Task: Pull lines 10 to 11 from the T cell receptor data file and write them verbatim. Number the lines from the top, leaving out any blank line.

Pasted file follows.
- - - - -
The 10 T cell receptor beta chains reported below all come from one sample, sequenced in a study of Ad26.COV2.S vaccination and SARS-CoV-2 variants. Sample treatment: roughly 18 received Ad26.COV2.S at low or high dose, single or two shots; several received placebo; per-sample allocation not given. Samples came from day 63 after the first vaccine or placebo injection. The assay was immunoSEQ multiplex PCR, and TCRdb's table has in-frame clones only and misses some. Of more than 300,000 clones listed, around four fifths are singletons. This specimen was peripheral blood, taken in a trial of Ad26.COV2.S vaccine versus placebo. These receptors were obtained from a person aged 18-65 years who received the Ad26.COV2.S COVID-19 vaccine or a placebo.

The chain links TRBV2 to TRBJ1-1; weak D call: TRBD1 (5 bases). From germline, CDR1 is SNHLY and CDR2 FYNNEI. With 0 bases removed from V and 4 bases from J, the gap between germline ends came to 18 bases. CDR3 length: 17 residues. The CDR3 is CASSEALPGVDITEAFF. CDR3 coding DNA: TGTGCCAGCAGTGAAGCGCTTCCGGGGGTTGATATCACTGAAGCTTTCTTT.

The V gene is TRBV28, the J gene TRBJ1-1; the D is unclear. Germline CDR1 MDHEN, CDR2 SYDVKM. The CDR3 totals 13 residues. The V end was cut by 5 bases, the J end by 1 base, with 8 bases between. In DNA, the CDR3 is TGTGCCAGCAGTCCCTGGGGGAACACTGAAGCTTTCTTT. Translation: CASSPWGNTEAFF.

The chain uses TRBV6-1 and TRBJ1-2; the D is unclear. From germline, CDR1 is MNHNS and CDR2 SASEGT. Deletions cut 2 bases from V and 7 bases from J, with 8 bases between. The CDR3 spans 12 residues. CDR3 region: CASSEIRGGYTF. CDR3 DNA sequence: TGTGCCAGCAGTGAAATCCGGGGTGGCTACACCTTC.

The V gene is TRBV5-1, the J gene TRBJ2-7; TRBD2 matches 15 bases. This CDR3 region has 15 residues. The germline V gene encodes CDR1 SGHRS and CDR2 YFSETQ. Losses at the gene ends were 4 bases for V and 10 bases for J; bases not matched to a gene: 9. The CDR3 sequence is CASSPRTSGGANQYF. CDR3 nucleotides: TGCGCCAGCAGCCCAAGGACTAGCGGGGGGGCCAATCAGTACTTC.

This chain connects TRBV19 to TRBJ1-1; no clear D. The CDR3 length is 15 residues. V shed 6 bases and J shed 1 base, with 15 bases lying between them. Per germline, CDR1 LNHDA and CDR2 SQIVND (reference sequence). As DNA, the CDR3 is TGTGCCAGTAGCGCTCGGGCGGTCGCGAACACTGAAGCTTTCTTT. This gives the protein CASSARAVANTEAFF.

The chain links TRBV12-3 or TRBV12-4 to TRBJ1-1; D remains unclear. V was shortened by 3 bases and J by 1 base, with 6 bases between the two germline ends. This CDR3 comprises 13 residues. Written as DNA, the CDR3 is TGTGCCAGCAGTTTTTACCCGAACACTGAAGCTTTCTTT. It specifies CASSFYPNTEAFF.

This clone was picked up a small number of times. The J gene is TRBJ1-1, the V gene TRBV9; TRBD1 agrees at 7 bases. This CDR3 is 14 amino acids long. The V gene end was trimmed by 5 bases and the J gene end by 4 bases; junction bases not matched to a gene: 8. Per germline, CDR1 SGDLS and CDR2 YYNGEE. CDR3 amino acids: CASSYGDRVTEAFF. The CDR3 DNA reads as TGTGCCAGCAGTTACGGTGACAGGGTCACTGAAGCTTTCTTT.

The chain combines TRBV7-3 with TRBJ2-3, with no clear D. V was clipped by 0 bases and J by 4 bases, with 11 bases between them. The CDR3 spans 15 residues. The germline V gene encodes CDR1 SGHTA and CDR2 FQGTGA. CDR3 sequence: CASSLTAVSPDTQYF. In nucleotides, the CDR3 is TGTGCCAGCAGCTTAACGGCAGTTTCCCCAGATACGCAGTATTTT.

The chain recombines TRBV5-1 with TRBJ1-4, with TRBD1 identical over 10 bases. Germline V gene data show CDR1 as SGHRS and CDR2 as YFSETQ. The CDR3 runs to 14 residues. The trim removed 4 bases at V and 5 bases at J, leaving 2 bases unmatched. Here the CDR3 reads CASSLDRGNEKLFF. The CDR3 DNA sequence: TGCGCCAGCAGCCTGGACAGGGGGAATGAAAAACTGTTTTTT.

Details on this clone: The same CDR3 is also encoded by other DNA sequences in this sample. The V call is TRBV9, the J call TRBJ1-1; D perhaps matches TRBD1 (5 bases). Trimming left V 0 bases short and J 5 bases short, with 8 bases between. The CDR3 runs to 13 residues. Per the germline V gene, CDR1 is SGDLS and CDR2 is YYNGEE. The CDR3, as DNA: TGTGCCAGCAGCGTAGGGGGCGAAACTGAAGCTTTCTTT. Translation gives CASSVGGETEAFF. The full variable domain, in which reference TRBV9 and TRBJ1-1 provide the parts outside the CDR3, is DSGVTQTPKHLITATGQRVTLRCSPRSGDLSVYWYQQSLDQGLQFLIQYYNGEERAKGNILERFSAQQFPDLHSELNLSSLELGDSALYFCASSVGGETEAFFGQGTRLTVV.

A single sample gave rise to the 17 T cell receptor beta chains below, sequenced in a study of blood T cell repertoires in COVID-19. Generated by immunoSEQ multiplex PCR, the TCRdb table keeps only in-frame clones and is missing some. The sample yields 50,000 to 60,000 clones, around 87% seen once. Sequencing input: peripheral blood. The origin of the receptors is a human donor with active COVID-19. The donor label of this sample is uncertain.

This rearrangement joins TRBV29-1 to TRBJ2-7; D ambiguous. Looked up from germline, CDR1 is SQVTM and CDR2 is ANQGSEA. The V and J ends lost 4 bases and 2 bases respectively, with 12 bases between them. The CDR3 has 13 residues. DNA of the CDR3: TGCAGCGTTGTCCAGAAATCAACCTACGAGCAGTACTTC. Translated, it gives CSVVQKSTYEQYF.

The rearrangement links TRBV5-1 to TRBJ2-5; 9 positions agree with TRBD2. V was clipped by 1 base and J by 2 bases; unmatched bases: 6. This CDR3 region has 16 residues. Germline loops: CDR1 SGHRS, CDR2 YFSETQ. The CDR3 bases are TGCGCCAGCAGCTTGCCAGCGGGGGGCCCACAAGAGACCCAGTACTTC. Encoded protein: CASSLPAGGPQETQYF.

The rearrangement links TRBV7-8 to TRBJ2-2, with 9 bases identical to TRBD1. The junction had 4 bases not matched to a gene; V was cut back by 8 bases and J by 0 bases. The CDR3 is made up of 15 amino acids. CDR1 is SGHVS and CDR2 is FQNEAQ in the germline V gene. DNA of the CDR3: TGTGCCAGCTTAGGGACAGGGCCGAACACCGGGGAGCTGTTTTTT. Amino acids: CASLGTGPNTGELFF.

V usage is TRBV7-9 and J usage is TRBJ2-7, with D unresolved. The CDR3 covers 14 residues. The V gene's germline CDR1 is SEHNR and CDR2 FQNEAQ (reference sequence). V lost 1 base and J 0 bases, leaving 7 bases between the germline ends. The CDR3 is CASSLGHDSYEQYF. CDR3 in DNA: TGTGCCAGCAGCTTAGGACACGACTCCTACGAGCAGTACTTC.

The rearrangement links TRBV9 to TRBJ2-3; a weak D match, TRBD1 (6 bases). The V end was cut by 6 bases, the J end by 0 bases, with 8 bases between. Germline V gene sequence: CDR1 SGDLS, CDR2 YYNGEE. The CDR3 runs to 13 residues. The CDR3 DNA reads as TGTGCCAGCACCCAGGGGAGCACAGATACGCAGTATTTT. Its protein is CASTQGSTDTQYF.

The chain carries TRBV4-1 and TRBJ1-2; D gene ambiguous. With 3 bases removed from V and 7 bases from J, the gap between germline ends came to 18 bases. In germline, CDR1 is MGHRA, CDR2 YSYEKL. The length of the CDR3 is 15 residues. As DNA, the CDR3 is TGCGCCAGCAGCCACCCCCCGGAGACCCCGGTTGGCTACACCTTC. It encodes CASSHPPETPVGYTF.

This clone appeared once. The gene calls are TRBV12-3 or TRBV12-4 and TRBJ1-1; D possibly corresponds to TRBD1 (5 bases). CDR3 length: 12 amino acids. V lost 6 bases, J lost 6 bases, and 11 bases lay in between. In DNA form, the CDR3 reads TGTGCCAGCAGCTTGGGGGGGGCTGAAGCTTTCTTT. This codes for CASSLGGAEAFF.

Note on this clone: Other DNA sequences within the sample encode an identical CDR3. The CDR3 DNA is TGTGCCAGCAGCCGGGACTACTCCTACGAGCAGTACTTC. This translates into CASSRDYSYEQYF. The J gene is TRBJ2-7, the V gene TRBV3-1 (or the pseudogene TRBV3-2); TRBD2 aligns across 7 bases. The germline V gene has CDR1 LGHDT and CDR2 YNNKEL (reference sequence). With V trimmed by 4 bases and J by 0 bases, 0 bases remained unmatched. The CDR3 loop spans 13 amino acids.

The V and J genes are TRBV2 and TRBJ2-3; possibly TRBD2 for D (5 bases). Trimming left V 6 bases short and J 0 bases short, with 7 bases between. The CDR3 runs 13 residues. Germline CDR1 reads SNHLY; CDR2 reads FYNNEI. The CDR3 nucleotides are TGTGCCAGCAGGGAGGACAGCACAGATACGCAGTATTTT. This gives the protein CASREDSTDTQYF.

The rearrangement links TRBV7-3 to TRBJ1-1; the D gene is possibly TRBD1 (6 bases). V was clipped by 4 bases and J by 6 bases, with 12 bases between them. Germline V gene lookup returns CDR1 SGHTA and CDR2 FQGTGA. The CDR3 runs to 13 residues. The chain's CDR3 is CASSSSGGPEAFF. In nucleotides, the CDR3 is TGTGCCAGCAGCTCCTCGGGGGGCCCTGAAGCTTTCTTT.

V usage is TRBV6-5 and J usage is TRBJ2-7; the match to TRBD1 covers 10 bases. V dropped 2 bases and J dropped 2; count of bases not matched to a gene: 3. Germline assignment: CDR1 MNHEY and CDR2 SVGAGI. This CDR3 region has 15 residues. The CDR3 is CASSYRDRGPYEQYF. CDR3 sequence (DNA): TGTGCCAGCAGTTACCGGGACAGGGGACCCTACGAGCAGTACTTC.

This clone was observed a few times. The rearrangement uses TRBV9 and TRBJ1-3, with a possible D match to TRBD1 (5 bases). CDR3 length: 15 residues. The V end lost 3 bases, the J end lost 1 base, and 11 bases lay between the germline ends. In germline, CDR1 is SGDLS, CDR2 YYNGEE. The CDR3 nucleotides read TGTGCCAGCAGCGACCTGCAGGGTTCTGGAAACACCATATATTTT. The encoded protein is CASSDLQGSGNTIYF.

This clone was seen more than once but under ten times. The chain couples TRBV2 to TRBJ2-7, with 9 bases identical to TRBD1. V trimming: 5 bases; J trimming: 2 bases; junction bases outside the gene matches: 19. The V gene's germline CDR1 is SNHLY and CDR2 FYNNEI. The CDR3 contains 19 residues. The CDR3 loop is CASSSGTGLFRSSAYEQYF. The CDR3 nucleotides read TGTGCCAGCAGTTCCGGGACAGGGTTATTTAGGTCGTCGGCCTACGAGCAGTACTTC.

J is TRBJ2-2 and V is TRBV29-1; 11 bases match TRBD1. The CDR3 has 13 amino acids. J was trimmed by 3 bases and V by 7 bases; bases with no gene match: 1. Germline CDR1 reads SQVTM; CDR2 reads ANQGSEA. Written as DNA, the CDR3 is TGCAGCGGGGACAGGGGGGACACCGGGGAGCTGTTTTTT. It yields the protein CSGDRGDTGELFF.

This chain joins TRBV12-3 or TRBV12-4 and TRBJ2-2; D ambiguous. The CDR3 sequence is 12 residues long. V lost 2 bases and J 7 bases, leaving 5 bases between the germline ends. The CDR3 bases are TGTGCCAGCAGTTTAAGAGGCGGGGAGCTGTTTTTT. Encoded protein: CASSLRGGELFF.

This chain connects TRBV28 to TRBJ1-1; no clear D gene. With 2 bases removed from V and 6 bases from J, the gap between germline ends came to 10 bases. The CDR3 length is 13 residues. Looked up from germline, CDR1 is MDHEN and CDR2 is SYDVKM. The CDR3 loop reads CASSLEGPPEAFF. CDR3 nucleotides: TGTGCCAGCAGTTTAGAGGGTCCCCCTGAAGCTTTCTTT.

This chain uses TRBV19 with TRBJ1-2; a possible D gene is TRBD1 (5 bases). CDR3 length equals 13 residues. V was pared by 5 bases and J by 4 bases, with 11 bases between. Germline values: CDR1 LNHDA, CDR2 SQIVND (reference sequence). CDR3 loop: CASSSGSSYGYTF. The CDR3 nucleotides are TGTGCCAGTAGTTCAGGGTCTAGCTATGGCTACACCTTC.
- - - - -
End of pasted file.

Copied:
The chain recombines TRBV5-1 with TRBJ1-4, with TRBD1 identical over 10 bases. Germline V gene data show CDR1 as SGHRS and CDR2 as YFSETQ. The CDR3 runs to 14 residues. The trim removed 4 bases at V and 5 bases at J, leaving 2 bases unmatched. Here the CDR3 reads CASSLDRGNEKLFF. The CDR3 DNA sequence: TGCGCCAGCAGCCTGGACAGGGGGAATGAAAAACTGTTTTTT.

Details on this clone: The same CDR3 is also encoded by other DNA sequences in this sample. The V call is TRBV9, the J call TRBJ1-1; D perhaps matches TRBD1 (5 bases). Trimming left V 0 bases short and J 5 bases short, with 8 bases between. The CDR3 runs to 13 residues. Per the germline V gene, CDR1 is SGDLS and CDR2 is YYNGEE. The CDR3, as DNA: TGTGCCAGCAGCGTAGGGGGCGAAACTGAAGCTTTCTTT. Translation gives CASSVGGETEAFF. The full variable domain, in which reference TRBV9 and TRBJ1-1 provide the parts outside the CDR3, is DSGVTQTPKHLITATGQRVTLRCSPRSGDLSVYWYQQSLDQGLQFLIQYYNGEERAKGNILERFSAQQFPDLHSELNLSSLELGDSALYFCASSVGGETEAFFGQGTRLTVV.